- Jul 08, 2021
With COVID-19 still raging, plenty of us are juggling between life in a mask and the hope that a sense of normalcy will soon arrive at our doorstep – especially now with the appearance of the COVID-19 vaccine.
Universally, it is believed and imagined that this fresh availability of the vaccine will liberate us from the shackles of the pandemic.
However, the ‘vaccine’ to ‘vaccination’ walk has to be marched before society pulls up its shutters and this, unfortunately, is a journey filled with challenges.
As a remedy, vaccines can only be effective if or when their use is being backed by a substantial amount of people, and for pharmaceutical firms, persuading these audiences is perhaps one of their biggest marketing challenges.
For instance, public hesitancy against the vaccination due to fear of side effects is quite prevalent. In a survey (World Economic Forum) from June 2020, only 71.5% of the participants were reportedly voted ‘somewhat’ or ‘very likely’ towards receiving the vaccine.
However, experts estimate that a minimum of 70% of the global population is needed to gain immunity against the virus to prevent community spread.
Hence, overcoming this rampant vaccine hesitancy will mean marketers must shore up the good old public trust, particularly in the pharmaceutical sector along with public health infrastructures (something that many countries seem to currently lack in).
The Role is Bigger than You’d Think!
Ever since mass vaccination launched globally, it no doubt faces numerous challenges. This is where marketers sweep in as businesses can actually aid in overcoming these “challenges”.
Given the influence large employers are known to wield, they can significantly mitigate if not completely remedy the situation. This means the business sector plays a vital role in promoting vaccine literacy along with inciting vaccination trust within the workplace.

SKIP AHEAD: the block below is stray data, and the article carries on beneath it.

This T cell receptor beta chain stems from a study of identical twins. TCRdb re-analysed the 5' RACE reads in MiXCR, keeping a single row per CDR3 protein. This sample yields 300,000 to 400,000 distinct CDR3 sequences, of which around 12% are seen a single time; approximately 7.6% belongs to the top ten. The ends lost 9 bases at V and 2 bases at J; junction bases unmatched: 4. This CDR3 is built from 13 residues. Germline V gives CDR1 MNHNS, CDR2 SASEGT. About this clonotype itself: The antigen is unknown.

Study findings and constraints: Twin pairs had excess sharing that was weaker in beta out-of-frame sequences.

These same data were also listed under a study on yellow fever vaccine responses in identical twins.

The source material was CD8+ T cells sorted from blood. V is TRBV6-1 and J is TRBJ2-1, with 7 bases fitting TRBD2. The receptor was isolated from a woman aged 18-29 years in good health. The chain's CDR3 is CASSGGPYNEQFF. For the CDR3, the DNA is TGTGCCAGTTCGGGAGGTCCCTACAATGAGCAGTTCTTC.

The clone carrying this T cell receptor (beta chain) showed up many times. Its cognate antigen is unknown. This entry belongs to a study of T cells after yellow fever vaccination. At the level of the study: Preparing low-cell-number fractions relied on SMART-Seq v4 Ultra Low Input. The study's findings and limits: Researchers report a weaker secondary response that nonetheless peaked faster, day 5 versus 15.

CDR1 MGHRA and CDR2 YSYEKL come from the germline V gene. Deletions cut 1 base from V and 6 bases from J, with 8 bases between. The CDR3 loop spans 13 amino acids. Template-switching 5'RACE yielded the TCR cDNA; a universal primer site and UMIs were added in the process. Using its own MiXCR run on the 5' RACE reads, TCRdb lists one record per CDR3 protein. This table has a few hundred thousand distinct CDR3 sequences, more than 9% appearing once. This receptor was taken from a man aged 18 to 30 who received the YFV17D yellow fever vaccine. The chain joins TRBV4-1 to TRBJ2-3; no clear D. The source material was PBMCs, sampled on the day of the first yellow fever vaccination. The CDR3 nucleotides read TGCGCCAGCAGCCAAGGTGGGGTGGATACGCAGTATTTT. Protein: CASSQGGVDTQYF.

In the meantime, workplace safety precautions for covid-19 remain vital in pulling back the pace of its spread. Additionally, employment records prove to be a valuable data asset to aid health systems in providing a more stable vaccine coverage.
But apart from workplace precautions, how are marketers aiding in persuading the general public?
Well, here’s a much deeper dive into the play.
1. Building the Public Trust
Typically, those individuals that were already willing to get vaccinated do not require much of a nudge from marketers. However, for those hesitant towards the vaccination, marketers along with agency executives are aiming to encourage these individuals by taking a much more friendly approach.
An approach that garners the inclusion of educational yet non-judgmental messages that appeal to society’s hunger for normalcy.
In the past month alone, Budweiser became the newest member to offer giveaways for individuals that get vaccinated, thus, joining other major brands like Sam Adams and Krispy Kreme that encourages vaccination with the free product offering.
As with local & national vaccine campaigns, instead of recycling the same old approach of their previous immunization campaigns, marketers and agency executives are being increasingly cautious with the tone and strategy of their campaigns because of the politicization surrounding the vaccine.